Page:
Wednesday was the premier of season 3 of The Night Shift on NBC. Jennifer Beals, who now has a recurring role in the show, was out doing press interviews for the new season. She was all over the place like umpteen Orphan Black clones in a wild The Night Shift press frenzy. For those watching on the internet, it was all Jennifer Beals, all day.
I love watching interviews with Jennifer Beals. I love her as an actor – that’s one reason. I also love that she’s so freaking smart. She does a great interview. I suppose this explains why many shows she is involved with choose her to be the one to get out and do press. She’s really good at it.
Most of the interviews were short segments on places like The Today Show or with People.
AOL Build had a 30 minute interview with her that covered The Night Shift, her new show Taken coming later in the season, and a wide range of other topics.
Watch the interview. Then I want to discuss the series Proof that she starred in.
Did you notice the way she had to fight not to tear up when she talked about Proof being the show that was most meaningful to her personally?
I only wrote one post about Proof after it began: How Episode 3 Hooked Me on Proof. That post was mostly about a sex scene that I thought was particularly well done and more for the female gaze than the male gaze.
Even by episode 3 of that 10 episode series, you could see the story pulling at Dr. Carolyn Tyler to accept that, “There are more things in heaven and earth than are dreamt of in your philosophy.” Dr. Tyler’s philosophy being science – rational, provable, perceivable data.
The regression exercise Cat Tyler does in episode 3 begins tearing apart the fabric of her world view. By episode 10, Proof moved the needle on Cat Tyler’s character to point to a more open world view – more accepting of the invisible, more willing to consider the reality of the unprovable. Proof never tried to convert viewers to the idea that there is something outside the rational, physical world – some consciousness beyond what we see before us. It simply showed Cat Tyler’s journey as she was nudged in that direction.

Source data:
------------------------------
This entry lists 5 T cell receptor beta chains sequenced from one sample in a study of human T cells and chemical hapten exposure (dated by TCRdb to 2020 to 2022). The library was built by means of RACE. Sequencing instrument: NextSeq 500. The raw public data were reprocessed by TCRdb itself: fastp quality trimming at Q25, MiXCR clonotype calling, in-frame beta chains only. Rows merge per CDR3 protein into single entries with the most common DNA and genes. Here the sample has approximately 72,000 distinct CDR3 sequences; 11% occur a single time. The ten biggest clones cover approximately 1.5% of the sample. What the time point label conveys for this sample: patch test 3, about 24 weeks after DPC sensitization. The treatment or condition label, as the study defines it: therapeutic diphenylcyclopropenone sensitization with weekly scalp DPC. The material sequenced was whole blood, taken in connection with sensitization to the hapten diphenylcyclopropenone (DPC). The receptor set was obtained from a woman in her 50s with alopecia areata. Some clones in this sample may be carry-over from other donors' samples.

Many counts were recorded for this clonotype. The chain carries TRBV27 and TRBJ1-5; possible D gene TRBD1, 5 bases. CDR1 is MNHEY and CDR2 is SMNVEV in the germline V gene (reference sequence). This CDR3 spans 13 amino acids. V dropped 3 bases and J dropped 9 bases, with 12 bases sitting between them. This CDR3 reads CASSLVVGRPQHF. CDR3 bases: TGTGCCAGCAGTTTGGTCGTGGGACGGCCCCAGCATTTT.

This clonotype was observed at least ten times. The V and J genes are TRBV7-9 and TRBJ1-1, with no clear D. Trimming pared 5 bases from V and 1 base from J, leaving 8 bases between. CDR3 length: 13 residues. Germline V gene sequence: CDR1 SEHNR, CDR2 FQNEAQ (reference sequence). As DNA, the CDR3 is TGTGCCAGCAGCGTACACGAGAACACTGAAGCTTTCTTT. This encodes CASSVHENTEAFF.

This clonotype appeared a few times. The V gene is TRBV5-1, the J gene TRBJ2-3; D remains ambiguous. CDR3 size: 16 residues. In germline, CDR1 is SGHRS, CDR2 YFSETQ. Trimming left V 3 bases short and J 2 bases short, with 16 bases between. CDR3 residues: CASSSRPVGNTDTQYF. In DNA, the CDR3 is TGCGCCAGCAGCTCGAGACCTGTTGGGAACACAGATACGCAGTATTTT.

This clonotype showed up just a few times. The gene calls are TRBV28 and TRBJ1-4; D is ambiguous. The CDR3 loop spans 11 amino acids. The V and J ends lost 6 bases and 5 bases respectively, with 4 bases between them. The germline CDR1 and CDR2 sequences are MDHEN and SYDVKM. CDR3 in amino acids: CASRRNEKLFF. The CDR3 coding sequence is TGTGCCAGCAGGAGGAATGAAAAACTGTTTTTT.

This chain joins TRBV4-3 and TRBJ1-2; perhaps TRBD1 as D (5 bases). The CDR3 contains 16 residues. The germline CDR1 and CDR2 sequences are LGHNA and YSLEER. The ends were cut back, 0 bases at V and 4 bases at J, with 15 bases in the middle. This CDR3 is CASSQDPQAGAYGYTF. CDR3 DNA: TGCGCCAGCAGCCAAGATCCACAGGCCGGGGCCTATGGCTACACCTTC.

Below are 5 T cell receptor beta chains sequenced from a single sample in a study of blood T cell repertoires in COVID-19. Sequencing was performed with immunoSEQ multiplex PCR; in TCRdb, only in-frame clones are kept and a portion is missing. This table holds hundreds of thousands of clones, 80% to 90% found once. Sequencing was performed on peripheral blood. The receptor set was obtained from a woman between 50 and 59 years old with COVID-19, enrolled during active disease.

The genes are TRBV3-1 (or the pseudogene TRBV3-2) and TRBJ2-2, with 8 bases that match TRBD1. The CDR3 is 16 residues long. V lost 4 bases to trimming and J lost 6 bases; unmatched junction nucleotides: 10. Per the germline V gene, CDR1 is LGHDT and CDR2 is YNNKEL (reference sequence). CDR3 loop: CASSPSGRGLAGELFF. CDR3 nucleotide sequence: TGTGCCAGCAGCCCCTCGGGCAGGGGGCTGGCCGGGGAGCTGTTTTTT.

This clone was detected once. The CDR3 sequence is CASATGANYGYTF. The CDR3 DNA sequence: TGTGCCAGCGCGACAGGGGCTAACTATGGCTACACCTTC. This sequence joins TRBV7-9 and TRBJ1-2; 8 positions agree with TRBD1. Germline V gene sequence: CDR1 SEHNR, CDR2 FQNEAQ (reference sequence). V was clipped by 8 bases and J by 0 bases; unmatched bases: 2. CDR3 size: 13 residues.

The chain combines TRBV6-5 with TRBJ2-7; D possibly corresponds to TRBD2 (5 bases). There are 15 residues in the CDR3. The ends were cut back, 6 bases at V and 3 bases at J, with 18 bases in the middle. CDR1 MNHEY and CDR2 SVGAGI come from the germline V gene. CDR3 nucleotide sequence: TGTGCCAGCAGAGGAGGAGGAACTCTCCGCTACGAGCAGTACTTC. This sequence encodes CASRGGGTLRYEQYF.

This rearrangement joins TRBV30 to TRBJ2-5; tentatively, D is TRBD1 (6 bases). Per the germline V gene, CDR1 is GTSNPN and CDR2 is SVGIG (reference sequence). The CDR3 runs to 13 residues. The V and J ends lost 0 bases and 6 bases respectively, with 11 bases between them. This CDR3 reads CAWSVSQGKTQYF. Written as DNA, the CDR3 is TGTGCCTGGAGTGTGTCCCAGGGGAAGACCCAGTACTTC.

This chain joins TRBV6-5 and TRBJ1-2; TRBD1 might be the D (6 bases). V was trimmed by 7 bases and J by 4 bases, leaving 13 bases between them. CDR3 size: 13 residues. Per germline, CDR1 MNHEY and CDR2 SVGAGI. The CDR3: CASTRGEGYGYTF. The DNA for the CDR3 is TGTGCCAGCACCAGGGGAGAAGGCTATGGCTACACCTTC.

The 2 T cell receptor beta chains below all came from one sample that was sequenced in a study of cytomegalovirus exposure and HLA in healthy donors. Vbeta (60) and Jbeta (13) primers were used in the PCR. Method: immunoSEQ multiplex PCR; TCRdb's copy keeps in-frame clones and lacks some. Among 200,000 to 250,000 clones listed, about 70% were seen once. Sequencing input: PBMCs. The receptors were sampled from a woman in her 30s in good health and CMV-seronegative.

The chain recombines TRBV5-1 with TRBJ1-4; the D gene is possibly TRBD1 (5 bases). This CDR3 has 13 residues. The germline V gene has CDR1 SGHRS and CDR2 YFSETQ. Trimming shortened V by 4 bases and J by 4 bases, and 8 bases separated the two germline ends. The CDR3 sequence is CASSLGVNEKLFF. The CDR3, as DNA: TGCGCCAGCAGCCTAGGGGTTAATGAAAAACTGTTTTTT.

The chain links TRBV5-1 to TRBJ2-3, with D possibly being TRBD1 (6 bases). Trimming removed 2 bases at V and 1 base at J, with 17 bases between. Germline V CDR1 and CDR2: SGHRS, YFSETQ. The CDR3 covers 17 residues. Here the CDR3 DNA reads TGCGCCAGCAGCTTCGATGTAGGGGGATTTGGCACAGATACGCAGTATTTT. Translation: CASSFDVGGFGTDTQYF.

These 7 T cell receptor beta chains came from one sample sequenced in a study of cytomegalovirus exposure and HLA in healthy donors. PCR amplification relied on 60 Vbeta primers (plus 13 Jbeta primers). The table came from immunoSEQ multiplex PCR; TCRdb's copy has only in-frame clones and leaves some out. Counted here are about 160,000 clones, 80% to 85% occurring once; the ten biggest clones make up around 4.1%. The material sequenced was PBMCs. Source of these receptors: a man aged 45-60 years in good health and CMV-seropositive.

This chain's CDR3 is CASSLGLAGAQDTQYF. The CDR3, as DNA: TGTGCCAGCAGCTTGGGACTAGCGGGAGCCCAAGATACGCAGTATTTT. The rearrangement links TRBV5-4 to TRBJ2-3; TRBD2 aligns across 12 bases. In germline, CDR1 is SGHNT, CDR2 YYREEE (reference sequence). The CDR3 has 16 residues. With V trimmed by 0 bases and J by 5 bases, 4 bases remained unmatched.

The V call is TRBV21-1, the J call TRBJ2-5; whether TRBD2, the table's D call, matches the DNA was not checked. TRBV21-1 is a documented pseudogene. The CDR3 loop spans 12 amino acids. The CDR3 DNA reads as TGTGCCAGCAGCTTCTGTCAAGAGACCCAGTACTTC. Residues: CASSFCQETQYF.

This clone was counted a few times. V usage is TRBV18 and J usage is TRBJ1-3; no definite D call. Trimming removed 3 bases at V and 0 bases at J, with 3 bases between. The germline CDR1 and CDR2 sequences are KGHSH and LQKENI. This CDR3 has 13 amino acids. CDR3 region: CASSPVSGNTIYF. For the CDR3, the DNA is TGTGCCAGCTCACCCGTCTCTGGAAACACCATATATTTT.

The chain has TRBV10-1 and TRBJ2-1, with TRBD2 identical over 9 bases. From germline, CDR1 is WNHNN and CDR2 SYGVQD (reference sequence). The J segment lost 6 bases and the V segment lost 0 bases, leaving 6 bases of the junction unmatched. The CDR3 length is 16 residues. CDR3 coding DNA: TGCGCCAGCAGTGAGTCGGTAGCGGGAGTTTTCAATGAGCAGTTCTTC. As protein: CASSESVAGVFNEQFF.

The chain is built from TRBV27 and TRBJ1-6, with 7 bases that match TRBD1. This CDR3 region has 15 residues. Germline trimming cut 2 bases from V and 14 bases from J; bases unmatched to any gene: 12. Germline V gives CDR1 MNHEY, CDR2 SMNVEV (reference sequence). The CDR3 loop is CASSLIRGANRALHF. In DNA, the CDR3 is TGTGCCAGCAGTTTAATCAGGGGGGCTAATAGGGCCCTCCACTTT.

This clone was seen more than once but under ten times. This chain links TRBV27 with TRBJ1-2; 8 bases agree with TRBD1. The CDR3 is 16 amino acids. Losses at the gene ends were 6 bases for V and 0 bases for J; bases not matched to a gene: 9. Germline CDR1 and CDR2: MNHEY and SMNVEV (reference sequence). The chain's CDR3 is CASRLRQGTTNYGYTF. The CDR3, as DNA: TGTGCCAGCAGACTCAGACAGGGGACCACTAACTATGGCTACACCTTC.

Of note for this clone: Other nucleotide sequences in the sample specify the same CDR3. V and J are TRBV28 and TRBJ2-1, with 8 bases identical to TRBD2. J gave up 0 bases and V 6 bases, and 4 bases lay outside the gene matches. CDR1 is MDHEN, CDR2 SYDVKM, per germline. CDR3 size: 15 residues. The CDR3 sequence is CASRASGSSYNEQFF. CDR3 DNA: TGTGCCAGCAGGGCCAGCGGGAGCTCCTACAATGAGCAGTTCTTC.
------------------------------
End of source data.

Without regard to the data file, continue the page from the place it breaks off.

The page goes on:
It really struck me that this was the role that meant the most to Jennifer. It isn’t a role that made her famous. It isn’t a series that will be rewatched endlessly by an avid fandom with wikis and discussion boards galore. It wasn’t a role that will generate terabytes of fan fiction. It was a deeply spiritual role and a deeply spiritual journey for the character and the actress. That reveals something essential about Jennifer Beals as a human being. It makes me admire her more than ever.
In How Episode 3 Hooked Me on Proof, I made a passing mention of Jennifer Beals talent as a flirt. One of the things she used to do in interviews when she didn’t want to answer a question was flirt a bit with the interviewer. The poor interviewer would completely forget every thought in his head. I saw her make a guy fall off his chair, he was so overwhelmed by her ability to distract with a little sexual energy.
But lately, she hasn’t been so reluctant to take on any question that comes her way during interviews. She remains very private about certain things, but she’s honest about what she does answer.
That’s probably another reason why she’s so good at press interviews. Her responses are both thoughtful and honest. A great combination.
On a personal note, in one of the radio interviews she did, Jennifer mentioned she loved filming The Night Shift in my home state of New Mexico. My chances of catching a glimpse of her while she’s in my geographic area are nil – I hardly get out of the house these days – but it would be awesome to interview her in person some time when she’s shooting here. I might as well put that dream of a lifetime out into the invisible to percolate.